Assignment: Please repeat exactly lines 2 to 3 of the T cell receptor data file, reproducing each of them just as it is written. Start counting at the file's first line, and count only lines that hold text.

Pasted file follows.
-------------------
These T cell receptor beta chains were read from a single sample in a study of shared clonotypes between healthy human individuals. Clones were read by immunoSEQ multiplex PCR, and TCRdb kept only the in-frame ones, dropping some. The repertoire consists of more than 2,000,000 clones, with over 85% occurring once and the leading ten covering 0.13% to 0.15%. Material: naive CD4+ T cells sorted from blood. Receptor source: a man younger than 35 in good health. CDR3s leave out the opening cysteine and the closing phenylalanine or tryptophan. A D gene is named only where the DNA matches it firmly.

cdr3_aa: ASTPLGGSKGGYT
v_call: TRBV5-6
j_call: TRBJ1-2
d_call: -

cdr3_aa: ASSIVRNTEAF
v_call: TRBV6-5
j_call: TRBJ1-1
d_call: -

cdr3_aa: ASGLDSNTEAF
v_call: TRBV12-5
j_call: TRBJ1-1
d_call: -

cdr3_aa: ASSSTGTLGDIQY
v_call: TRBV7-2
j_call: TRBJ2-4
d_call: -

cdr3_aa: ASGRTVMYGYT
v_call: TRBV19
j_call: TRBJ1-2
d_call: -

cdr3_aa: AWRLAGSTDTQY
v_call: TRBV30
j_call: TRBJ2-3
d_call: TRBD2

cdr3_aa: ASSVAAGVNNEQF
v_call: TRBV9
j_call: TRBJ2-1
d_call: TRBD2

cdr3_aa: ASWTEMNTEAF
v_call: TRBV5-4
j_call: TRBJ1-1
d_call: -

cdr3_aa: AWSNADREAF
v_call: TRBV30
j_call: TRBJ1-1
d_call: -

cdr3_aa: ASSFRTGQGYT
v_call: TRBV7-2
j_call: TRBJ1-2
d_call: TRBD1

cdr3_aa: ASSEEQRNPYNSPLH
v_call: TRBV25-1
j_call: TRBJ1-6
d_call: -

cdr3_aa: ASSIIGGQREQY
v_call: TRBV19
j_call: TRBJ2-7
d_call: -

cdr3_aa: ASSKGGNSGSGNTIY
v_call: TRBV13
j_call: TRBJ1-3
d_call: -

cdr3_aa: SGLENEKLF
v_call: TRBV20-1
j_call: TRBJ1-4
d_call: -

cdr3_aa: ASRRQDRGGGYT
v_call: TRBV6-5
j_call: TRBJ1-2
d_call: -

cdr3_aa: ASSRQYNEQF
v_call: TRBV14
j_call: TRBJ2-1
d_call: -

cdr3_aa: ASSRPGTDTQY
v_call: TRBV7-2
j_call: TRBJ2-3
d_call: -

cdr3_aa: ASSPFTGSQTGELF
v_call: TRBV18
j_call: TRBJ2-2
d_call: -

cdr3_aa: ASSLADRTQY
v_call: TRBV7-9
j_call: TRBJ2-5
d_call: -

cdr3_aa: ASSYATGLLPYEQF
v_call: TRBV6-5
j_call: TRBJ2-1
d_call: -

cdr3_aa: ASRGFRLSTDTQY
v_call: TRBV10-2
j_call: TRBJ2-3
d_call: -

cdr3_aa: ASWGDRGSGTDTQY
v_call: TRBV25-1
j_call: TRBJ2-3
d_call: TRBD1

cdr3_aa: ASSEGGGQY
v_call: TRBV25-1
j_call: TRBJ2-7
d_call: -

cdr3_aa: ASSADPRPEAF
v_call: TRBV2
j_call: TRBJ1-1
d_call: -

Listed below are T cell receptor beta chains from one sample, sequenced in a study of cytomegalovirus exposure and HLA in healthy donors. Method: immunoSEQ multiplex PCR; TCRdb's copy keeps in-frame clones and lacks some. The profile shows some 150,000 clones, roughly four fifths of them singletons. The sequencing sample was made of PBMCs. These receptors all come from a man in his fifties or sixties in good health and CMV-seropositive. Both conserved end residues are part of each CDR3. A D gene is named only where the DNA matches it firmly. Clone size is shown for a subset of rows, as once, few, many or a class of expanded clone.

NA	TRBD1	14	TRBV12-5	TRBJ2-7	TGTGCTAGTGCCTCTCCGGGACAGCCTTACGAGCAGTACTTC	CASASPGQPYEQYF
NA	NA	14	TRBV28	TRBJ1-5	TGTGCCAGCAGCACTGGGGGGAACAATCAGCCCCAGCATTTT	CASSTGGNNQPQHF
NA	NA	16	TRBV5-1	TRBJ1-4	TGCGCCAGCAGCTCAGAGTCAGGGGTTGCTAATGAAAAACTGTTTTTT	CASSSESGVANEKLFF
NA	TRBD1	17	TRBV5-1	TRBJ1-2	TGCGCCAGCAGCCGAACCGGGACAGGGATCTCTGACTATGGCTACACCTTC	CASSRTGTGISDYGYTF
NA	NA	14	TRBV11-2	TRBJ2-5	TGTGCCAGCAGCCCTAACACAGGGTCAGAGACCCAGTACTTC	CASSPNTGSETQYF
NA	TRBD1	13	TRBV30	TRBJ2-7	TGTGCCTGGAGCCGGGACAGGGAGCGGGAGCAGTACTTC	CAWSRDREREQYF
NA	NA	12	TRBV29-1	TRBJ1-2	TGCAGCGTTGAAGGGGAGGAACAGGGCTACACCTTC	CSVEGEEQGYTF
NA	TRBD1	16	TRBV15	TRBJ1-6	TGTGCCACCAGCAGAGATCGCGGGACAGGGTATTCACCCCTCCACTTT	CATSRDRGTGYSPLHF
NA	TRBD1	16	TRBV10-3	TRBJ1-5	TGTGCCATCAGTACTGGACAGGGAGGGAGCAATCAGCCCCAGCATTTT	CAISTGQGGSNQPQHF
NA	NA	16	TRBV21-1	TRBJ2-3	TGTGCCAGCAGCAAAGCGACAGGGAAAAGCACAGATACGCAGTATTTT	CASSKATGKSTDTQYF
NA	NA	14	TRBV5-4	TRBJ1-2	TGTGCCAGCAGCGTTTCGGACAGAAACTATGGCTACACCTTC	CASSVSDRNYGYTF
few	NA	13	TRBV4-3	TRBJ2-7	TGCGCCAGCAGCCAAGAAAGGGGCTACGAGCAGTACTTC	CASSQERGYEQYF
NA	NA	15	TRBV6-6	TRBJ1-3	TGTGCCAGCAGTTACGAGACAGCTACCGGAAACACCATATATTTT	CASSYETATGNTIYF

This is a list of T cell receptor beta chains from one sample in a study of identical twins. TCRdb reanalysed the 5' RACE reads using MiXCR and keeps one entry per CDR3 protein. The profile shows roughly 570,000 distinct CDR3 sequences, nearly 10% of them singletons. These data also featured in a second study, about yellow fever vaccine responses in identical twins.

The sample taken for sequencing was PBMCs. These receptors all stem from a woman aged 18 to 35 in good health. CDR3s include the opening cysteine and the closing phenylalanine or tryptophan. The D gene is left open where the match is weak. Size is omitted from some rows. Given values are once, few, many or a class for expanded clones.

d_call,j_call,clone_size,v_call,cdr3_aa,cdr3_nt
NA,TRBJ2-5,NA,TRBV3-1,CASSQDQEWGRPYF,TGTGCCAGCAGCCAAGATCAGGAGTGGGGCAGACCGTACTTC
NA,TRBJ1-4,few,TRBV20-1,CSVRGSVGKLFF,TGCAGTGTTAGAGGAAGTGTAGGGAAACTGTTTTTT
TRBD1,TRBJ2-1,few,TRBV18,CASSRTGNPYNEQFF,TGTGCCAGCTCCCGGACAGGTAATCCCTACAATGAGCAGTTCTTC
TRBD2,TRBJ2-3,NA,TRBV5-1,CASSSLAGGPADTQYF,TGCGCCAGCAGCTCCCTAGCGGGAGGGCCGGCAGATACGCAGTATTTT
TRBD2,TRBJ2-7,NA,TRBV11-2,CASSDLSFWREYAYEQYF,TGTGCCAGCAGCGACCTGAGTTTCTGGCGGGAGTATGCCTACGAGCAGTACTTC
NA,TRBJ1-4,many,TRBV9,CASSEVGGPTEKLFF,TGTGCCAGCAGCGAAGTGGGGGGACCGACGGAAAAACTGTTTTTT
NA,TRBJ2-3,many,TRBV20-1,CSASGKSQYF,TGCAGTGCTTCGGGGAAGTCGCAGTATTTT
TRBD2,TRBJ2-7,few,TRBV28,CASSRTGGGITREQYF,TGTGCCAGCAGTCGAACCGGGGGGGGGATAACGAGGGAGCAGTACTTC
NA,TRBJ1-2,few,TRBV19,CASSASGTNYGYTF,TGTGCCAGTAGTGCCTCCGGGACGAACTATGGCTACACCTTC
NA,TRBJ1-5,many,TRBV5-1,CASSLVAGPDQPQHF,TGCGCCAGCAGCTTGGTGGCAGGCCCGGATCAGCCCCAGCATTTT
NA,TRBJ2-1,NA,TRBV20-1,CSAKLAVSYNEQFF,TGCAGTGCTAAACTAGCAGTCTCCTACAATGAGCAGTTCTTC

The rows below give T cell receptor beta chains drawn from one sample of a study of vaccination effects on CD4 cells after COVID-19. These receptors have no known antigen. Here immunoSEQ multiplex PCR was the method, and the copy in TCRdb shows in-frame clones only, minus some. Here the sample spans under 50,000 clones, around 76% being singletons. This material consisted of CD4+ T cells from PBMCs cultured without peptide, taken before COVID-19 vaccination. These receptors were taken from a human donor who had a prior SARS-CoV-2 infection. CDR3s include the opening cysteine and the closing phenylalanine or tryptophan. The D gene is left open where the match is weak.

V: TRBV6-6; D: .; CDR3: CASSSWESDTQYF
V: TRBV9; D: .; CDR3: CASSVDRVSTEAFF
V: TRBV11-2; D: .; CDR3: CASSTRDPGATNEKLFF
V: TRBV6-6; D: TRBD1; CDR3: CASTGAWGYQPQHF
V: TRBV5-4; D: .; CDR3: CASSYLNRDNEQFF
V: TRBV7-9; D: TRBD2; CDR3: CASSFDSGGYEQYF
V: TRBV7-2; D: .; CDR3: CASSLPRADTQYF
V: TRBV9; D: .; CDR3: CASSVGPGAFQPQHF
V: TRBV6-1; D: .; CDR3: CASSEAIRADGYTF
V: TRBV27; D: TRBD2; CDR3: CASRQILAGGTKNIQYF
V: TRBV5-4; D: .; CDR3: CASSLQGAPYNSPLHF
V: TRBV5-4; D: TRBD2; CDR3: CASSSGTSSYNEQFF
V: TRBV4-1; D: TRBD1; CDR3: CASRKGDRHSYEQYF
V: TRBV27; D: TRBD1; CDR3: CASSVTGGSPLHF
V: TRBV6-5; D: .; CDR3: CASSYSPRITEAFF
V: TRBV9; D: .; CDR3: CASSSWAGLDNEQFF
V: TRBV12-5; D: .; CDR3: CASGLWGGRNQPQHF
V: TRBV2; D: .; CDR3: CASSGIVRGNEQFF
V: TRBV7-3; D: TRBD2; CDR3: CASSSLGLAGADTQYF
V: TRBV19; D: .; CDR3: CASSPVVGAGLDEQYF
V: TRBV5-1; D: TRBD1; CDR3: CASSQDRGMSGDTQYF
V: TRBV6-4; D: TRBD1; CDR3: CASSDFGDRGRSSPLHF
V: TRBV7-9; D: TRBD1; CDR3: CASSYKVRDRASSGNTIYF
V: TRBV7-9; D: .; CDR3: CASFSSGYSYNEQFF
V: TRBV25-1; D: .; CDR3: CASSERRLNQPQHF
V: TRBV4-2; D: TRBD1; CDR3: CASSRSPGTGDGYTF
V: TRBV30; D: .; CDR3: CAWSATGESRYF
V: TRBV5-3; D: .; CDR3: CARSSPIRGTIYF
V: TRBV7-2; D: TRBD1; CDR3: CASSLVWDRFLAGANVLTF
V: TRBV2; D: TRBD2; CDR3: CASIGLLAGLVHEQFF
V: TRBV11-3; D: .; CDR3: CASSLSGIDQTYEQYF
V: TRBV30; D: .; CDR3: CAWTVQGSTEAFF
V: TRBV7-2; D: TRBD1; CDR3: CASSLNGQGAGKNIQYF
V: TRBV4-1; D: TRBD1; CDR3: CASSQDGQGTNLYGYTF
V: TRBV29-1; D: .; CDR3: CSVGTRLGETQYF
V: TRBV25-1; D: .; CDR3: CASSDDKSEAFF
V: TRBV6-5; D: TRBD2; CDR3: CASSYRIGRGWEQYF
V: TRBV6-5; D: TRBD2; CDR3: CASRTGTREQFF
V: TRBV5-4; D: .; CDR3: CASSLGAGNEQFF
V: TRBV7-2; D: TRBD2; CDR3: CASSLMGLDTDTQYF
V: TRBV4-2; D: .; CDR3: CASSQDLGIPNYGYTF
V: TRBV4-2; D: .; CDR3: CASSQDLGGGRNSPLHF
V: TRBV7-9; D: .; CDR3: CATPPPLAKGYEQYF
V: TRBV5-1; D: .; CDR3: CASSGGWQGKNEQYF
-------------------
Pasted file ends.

cdr3_aa: ASTPLGGSKGGYT
v_call: TRBV5-6